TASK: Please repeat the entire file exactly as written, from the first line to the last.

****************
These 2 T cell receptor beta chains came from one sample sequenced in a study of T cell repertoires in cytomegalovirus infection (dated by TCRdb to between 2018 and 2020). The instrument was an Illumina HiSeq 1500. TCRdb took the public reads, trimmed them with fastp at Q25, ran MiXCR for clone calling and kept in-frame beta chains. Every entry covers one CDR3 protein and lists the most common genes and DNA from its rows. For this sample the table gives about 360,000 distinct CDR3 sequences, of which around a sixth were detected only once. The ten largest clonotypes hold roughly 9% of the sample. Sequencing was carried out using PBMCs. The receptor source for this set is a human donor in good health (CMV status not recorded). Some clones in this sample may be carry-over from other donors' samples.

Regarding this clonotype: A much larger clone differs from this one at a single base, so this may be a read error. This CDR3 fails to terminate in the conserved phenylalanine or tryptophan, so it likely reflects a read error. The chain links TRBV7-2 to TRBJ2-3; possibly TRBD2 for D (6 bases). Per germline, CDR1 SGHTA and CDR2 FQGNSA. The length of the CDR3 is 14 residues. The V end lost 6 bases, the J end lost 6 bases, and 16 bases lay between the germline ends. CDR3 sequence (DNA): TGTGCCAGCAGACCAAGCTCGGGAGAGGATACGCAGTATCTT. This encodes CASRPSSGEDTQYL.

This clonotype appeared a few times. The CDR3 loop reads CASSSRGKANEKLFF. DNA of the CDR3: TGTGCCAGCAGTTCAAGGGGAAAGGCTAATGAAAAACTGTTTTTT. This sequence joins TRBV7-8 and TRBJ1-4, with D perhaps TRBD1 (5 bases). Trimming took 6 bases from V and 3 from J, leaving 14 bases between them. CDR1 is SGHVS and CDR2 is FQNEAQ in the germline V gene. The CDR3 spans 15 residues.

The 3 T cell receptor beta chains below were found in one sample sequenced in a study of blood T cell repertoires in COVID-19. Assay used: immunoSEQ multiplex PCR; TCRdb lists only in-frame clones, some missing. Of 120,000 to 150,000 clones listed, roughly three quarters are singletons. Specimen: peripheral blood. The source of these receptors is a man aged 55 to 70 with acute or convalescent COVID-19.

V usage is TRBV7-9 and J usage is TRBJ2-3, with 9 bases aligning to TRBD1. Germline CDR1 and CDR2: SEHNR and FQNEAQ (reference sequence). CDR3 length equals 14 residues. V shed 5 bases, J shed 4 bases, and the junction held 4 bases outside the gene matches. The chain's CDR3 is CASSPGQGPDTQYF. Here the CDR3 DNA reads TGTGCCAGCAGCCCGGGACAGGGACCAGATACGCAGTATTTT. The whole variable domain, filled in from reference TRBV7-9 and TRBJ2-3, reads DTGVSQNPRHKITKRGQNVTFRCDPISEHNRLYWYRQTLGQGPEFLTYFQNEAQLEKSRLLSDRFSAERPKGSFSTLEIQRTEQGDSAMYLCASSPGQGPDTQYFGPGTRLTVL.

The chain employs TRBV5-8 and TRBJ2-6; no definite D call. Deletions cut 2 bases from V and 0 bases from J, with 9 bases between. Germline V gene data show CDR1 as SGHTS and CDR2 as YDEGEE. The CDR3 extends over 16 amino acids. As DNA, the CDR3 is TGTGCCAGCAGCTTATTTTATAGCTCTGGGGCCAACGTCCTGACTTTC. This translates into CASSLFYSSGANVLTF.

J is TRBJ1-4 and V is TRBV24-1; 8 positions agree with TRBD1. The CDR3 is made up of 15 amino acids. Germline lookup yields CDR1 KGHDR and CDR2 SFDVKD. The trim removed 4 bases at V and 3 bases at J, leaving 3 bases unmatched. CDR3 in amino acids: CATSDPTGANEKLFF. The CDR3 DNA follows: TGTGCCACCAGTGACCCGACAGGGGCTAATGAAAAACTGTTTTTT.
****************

These 2 T cell receptor beta chains came from one sample sequenced in a study of T cell repertoires in cytomegalovirus infection (dated by TCRdb to between 2018 and 2020). The instrument was an Illumina HiSeq 1500. TCRdb took the public reads, trimmed them with fastp at Q25, ran MiXCR for clone calling and kept in-frame beta chains. Every entry covers one CDR3 protein and lists the most common genes and DNA from its rows. For this sample the table gives about 360,000 distinct CDR3 sequences, of which around a sixth were detected only once. The ten largest clonotypes hold roughly 9% of the sample. Sequencing was carried out using PBMCs. The receptor source for this set is a human donor in good health (CMV status not recorded). Some clones in this sample may be carry-over from other donors' samples.

Regarding this clonotype: A much larger clone differs from this one at a single base, so this may be a read error. This CDR3 fails to terminate in the conserved phenylalanine or tryptophan, so it likely reflects a read error. The chain links TRBV7-2 to TRBJ2-3; possibly TRBD2 for D (6 bases). Per germline, CDR1 SGHTA and CDR2 FQGNSA. The length of the CDR3 is 14 residues. The V end lost 6 bases, the J end lost 6 bases, and 16 bases lay between the germline ends. CDR3 sequence (DNA): TGTGCCAGCAGACCAAGCTCGGGAGAGGATACGCAGTATCTT. This encodes CASRPSSGEDTQYL.

This clonotype appeared a few times. The CDR3 loop reads CASSSRGKANEKLFF. DNA of the CDR3: TGTGCCAGCAGTTCAAGGGGAAAGGCTAATGAAAAACTGTTTTTT. This sequence joins TRBV7-8 and TRBJ1-4, with D perhaps TRBD1 (5 bases). Trimming took 6 bases from V and 3 from J, leaving 14 bases between them. CDR1 is SGHVS and CDR2 is FQNEAQ in the germline V gene. The CDR3 spans 15 residues.

The 3 T cell receptor beta chains below were found in one sample sequenced in a study of blood T cell repertoires in COVID-19. Assay used: immunoSEQ multiplex PCR; TCRdb lists only in-frame clones, some missing. Of 120,000 to 150,000 clones listed, roughly three quarters are singletons. Specimen: peripheral blood. The source of these receptors is a man aged 55 to 70 with acute or convalescent COVID-19.

V usage is TRBV7-9 and J usage is TRBJ2-3, with 9 bases aligning to TRBD1. Germline CDR1 and CDR2: SEHNR and FQNEAQ (reference sequence). CDR3 length equals 14 residues. V shed 5 bases, J shed 4 bases, and the junction held 4 bases outside the gene matches. The chain's CDR3 is CASSPGQGPDTQYF. Here the CDR3 DNA reads TGTGCCAGCAGCCCGGGACAGGGACCAGATACGCAGTATTTT. The whole variable domain, filled in from reference TRBV7-9 and TRBJ2-3, reads DTGVSQNPRHKITKRGQNVTFRCDPISEHNRLYWYRQTLGQGPEFLTYFQNEAQLEKSRLLSDRFSAERPKGSFSTLEIQRTEQGDSAMYLCASSPGQGPDTQYFGPGTRLTVL.

The chain employs TRBV5-8 and TRBJ2-6; no definite D call. Deletions cut 2 bases from V and 0 bases from J, with 9 bases between. Germline V gene data show CDR1 as SGHTS and CDR2 as YDEGEE. The CDR3 extends over 16 amino acids. As DNA, the CDR3 is TGTGCCAGCAGCTTATTTTATAGCTCTGGGGCCAACGTCCTGACTTTC. This translates into CASSLFYSSGANVLTF.

J is TRBJ1-4 and V is TRBV24-1; 8 positions agree with TRBD1. The CDR3 is made up of 15 amino acids. Germline lookup yields CDR1 KGHDR and CDR2 SFDVKD. The trim removed 4 bases at V and 3 bases at J, leaving 3 bases unmatched. CDR3 in amino acids: CATSDPTGANEKLFF. The CDR3 DNA follows: TGTGCCACCAGTGACCCGACAGGGGCTAATGAAAAACTGTTTTTT.